Epicor has announced the launch of Prophet 21, its ERP for wholesale distributors to the UK market. The announcement followed its launch in Australia last year and was signposted by Himanshu Palsule at Epicor Insights. Enterprise Times spoke to Mark Hughes, regional vice president UK & Ireland, Epicor about the launch.
What is Prophet 21
Epicor Prophet 21 is a modern cloud-based ERP solution that is purpose-built for wholesale distributors. It consists of several elements aimed at improving the efficiency of key areas of a wholesale distributors business. These include:
- Customer Relationship Management
- Order Management
- Inventory Management
- Wireless Warehouse Management System
- Service and Maintenance
Users can extend the solution by leveraging other integrated Epicor products such as Epicor Commerce Connect for eCommerce and Epicor Data Analytics(EDA) and business intelligence. Companies can also leverage Epicor Reporting, Analytics and Epicor EVA.
Epicor Virtual Agent (EVA) enables the automation of simple tasks within the solution freeing up time for Wholesale Distributors to focus on tasks that can make a difference to their business. Prophet 21 also uses the Kinetiq user experience framework, which is delivering a common user interface across its portfolio.
Last year Epicor also announced Mobile Proof of Delivery. Enterprise Times asked Hughes: is this included?
“Everything that’s on the roadmap will be available in the UK. Like all of our go-forward products, single code base and regionalised through country-specific functionality. For the UK, that includes things like VAT Making Tax Digital. They layer on top of the core code which will be consistent whether that’s US, UK, Australia or anywhere else.”
As Hughes mentioned, MTD, Enterprise Times asked why HMRC did not yet list Prophet 21. Hughes answered:
“It is compliant but hasn’t been signed off yet by HMRC. That’s a testing process you need to go through. So what else is in the CSF? UK VAT currency, UK English. We’ve done some enhancements around GDPR as well because the GDPR requirements are different between regions.“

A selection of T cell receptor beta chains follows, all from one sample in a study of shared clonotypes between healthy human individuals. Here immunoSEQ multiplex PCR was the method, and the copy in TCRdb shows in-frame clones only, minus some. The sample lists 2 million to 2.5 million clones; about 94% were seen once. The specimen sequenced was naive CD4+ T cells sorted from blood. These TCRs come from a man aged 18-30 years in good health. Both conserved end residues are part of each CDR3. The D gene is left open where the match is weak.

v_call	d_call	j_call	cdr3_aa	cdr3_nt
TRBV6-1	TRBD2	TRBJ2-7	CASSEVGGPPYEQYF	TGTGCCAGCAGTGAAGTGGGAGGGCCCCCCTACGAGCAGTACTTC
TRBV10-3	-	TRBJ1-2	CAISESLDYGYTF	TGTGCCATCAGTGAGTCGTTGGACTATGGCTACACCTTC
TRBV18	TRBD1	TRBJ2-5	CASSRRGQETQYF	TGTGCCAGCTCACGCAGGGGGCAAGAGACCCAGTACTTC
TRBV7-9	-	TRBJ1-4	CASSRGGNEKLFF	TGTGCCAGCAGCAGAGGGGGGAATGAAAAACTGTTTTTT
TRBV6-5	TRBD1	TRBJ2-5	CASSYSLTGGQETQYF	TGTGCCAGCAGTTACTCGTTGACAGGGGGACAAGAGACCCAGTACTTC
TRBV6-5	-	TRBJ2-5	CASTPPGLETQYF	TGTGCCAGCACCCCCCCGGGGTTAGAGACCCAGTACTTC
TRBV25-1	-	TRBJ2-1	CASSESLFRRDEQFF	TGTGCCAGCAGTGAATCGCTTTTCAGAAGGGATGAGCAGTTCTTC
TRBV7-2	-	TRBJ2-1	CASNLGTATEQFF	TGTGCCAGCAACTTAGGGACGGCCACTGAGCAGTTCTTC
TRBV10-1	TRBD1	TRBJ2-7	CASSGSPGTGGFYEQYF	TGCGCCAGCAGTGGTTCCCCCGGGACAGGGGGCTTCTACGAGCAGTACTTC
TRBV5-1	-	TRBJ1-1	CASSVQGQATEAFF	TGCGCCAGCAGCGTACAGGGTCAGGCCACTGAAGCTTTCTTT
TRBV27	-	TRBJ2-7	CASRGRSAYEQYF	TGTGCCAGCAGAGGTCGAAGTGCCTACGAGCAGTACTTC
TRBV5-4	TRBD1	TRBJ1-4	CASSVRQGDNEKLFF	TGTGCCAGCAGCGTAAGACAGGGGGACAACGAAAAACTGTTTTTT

What about partner solutions?
Epicor also announced an integration to TrackAbout last year in the US. How will Prophet 21 leverage the application partner ecosystem in the UK? TrackAbout doesn’t have a presence in the UK.
“There’ll be certain pieces where there are integrations to third parties that are local. There are some global integration with couriers, FedEx as a global organisation is one, but others are more local. Where there are integrations to third party products that are more localised, we would look to replicate those relationships with local providers, if they don’t translate. Where we have payment gateway providers, they would be local ones.”
Is Prophet 21 replacing any Epicor solutions? Hughes answered:
“It replaces a number of our older distribution products, many of them acquisitions, products like QDS. There’s about seven or eight, with quite significant customer bases, some of whom have been customers for more than 20 years. It’s not a replacement; it’s a migration for all of those customers.”
One questions if this is the best time or the worst time to launch a new product on the market. Enterprise Times asked Hughes about the challenges he sees.